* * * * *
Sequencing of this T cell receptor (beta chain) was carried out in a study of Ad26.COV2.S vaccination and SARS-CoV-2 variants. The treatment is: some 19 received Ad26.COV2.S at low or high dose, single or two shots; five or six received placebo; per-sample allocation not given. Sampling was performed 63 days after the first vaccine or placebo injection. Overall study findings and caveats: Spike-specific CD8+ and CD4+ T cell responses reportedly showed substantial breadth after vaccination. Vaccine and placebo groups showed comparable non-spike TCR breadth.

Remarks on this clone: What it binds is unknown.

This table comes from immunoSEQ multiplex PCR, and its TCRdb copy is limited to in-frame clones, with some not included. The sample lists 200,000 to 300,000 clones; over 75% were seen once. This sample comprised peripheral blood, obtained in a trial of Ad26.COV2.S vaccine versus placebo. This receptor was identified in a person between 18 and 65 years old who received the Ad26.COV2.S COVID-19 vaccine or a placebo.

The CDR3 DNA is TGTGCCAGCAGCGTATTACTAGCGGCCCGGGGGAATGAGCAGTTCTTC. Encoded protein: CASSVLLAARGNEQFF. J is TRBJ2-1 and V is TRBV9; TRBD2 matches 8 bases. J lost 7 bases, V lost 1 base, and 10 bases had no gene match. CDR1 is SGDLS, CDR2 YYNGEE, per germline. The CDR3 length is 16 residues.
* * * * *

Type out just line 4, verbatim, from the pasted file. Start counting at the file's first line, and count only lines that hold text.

The CDR3 DNA is TGTGCCAGCAGCGTATTACTAGCGGCCCGGGGGAATGAGCAGTTCTTC. Encoded protein: CASSVLLAARGNEQFF. J is TRBJ2-1 and V is TRBV9; TRBD2 matches 8 bases. J lost 7 bases, V lost 1 base, and 10 bases had no gene match. CDR1 is SGDLS, CDR2 YYNGEE, per germline. The CDR3 length is 16 residues.